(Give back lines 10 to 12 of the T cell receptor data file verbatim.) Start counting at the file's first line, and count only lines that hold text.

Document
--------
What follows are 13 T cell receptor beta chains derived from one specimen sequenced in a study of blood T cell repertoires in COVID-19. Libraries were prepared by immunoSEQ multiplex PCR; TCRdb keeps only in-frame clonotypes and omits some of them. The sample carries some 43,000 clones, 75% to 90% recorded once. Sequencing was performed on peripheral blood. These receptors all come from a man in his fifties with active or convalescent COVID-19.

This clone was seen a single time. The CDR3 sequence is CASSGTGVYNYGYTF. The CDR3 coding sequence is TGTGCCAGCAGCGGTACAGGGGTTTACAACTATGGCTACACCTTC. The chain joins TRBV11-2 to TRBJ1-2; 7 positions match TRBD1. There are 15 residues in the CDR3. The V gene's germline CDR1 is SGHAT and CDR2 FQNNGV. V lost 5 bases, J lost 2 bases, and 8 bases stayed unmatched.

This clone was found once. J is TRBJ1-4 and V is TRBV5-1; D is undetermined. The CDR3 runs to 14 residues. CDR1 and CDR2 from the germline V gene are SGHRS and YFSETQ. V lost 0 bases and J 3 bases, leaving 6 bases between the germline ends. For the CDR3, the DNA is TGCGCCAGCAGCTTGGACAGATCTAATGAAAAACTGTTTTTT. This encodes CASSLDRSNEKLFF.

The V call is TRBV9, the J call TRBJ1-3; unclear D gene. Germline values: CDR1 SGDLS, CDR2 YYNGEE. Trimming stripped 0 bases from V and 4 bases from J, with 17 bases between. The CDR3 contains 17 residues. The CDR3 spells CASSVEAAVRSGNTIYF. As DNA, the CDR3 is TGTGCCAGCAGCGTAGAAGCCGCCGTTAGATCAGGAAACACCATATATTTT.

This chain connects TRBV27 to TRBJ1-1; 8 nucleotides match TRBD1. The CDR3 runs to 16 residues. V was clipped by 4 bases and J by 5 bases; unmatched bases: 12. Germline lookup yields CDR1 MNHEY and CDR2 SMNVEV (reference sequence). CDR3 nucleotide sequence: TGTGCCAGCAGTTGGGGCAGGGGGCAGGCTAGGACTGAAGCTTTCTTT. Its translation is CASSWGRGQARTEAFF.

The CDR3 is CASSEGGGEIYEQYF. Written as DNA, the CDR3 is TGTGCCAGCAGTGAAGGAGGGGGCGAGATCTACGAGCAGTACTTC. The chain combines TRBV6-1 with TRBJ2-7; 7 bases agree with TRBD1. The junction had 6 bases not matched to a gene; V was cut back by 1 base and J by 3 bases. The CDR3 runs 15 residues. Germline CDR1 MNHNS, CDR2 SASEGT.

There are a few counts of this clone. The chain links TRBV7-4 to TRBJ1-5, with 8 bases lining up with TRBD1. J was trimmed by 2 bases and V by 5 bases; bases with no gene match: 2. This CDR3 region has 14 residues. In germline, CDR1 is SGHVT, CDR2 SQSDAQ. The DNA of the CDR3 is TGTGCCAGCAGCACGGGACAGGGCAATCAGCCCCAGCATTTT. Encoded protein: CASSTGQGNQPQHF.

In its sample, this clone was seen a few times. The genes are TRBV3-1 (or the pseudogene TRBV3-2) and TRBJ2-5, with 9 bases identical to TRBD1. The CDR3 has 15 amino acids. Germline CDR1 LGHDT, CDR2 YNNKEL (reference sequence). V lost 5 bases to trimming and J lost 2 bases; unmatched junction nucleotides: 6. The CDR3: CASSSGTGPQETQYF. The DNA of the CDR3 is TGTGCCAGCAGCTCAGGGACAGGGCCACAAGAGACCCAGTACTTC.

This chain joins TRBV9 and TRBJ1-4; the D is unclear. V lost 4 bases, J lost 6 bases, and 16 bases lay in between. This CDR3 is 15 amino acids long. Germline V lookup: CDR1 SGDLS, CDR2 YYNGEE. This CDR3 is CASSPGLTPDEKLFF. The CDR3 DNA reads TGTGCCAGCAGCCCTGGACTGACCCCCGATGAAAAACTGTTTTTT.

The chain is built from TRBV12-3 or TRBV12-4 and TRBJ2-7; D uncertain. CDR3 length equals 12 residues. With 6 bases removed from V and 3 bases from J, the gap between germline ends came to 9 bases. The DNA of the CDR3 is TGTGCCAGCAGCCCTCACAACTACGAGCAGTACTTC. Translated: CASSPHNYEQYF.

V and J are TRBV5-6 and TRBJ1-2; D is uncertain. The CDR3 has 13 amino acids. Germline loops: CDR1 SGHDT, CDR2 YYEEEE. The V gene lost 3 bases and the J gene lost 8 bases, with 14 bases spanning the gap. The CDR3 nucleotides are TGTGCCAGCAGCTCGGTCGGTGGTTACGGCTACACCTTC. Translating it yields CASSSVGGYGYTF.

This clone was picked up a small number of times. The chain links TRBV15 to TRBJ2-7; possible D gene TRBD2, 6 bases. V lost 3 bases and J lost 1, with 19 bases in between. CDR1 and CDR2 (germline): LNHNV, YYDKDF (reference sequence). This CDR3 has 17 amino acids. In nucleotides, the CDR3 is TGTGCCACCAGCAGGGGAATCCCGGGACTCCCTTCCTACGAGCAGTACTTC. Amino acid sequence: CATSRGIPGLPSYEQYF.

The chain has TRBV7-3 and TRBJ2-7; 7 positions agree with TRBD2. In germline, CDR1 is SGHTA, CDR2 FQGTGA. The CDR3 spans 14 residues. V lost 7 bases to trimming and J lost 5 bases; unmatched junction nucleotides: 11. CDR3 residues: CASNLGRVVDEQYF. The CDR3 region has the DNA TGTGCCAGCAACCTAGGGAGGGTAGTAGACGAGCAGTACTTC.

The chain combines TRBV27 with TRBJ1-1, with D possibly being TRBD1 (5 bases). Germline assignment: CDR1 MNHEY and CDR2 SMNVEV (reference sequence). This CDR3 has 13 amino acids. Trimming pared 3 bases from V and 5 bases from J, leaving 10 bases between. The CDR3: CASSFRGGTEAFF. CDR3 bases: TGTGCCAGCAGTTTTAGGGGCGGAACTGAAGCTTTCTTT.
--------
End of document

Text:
The chain is built from TRBV12-3 or TRBV12-4 and TRBJ2-7; D uncertain. CDR3 length equals 12 residues. With 6 bases removed from V and 3 bases from J, the gap between germline ends came to 9 bases. The DNA of the CDR3 is TGTGCCAGCAGCCCTCACAACTACGAGCAGTACTTC. Translated: CASSPHNYEQYF.

V and J are TRBV5-6 and TRBJ1-2; D is uncertain. The CDR3 has 13 amino acids. Germline loops: CDR1 SGHDT, CDR2 YYEEEE. The V gene lost 3 bases and the J gene lost 8 bases, with 14 bases spanning the gap. The CDR3 nucleotides are TGTGCCAGCAGCTCGGTCGGTGGTTACGGCTACACCTTC. Translating it yields CASSSVGGYGYTF.

This clone was picked up a small number of times. The chain links TRBV15 to TRBJ2-7; possible D gene TRBD2, 6 bases. V lost 3 bases and J lost 1, with 19 bases in between. CDR1 and CDR2 (germline): LNHNV, YYDKDF (reference sequence). This CDR3 has 17 amino acids. In nucleotides, the CDR3 is TGTGCCACCAGCAGGGGAATCCCGGGACTCCCTTCCTACGAGCAGTACTTC. Amino acid sequence: CATSRGIPGLPSYEQYF.